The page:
A new world is looming on the horizon. Can communication adapt to our changing times? And what challenges should it meet?
An endless information flow in a saturated world
Innovation has always punctuated communication with the emergence of new mediums (cinema, radio, television, Internet), taking on previous ones without replacing them. But with Web 2.0, we entered an era of unprecedented expansion. People who consume information have become content producers. And with social media, we have gone from asynchronous means of communication to instantaneous ones, reinforcing the immediacy with which everyone consumes information.
Although we referred to it as such, there’s nothing virtual about it. Whether it is the growing network of undersea cables lining the bottom of our oceans, the telecommunication satellites that are gradually filling our skies, or the data centers stretching to the outskirts of our cities on every continent. Digital is increasingly colonizing the physical world. And its electricity consumption doubles every 4 years. In 2017, internet traffic (to and from data centers) broke the 1 ZB mark, 200 times more than in 2007. A furious pace that does not seem to stop (1).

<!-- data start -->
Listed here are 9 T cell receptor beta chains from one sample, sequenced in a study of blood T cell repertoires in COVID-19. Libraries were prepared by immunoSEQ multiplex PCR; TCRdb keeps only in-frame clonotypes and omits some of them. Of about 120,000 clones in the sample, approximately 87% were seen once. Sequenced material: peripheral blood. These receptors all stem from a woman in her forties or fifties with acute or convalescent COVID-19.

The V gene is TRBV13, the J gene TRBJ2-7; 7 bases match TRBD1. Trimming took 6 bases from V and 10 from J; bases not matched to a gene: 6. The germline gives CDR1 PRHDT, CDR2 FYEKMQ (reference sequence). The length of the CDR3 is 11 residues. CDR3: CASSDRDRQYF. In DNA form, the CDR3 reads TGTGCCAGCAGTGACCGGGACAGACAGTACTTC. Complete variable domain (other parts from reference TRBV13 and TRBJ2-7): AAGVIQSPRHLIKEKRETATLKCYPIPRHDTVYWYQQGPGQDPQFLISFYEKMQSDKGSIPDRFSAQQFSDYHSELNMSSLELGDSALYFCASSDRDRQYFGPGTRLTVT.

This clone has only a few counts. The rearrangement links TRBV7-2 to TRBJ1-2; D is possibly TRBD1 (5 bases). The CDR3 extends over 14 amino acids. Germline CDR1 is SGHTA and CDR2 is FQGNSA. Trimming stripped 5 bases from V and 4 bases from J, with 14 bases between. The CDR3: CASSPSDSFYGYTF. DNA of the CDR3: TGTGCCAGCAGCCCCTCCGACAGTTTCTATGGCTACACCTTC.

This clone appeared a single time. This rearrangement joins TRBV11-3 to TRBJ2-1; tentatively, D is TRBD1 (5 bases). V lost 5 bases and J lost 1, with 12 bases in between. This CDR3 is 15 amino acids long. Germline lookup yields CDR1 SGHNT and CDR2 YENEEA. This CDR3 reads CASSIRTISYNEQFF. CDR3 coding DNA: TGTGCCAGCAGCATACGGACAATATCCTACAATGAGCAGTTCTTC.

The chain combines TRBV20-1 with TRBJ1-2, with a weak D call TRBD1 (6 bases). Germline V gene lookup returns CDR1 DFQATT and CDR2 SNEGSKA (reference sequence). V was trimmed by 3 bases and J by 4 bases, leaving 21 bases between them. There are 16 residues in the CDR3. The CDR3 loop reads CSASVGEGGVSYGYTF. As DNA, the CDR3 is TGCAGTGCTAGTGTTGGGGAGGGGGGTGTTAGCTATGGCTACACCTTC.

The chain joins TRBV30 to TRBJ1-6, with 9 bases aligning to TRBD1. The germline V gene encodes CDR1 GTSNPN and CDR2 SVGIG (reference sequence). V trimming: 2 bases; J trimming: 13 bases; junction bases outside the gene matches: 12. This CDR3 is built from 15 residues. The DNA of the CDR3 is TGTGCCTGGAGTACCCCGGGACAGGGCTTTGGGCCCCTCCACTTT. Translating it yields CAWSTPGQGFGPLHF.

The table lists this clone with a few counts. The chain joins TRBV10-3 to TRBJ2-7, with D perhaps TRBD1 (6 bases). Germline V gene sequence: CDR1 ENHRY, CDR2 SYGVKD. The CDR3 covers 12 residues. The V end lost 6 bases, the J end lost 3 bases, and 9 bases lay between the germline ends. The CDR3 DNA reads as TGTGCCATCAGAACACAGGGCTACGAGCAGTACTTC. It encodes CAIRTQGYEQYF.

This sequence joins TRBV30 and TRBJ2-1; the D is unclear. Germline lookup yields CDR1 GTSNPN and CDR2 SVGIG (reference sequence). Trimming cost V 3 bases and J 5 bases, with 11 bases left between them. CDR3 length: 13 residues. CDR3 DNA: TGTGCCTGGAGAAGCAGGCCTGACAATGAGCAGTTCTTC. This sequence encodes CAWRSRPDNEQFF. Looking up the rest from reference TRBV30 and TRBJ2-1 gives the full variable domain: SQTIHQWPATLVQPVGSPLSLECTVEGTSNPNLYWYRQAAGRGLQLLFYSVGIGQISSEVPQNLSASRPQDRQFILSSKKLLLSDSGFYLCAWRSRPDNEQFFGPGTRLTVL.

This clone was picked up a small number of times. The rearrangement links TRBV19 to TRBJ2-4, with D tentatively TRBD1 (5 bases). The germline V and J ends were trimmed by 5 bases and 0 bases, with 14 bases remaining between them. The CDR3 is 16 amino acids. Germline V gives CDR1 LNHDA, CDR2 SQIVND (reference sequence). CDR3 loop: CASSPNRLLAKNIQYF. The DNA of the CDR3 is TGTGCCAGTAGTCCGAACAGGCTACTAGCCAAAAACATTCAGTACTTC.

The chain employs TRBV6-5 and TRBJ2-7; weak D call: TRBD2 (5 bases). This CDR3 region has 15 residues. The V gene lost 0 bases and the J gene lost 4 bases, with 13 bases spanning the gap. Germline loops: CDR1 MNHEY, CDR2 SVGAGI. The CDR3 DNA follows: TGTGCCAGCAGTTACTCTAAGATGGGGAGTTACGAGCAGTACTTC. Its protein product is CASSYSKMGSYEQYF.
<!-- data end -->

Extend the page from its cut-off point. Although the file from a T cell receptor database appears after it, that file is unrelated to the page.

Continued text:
If communication has always embraced progress, the bias that led to considering with kind eyes the means that technology offers, to look at what it allows to achieve, more than at the potential destruction that it can cause, seems to have disappeared. The techno-critical speech is growing, with the perspective that technology cannot be the only answer to our problems. And we can feel under our skin the saturation of society. With so many suffering from information overload, digital burnout. As well as the harmful influence of dominant economic models on the design of online user experiences.
The planetary limits and environmental pollution
When we talk about costs, we often mean the cost to the client, much less the impact on the planet. Until recently, public acceptability of marketing was related to its perception in our daily lives. With limitations set by society: ad blockers, cookies & trackers blocking by web browsers, privacy laws. With the awareness of climate change and its effects, we pay more and more attention to the environmental pollution induced by human activities. And it already reflects in marketing and communication when a digital agency chooses web hosting powered by renewable energy or eco-designed POS displays.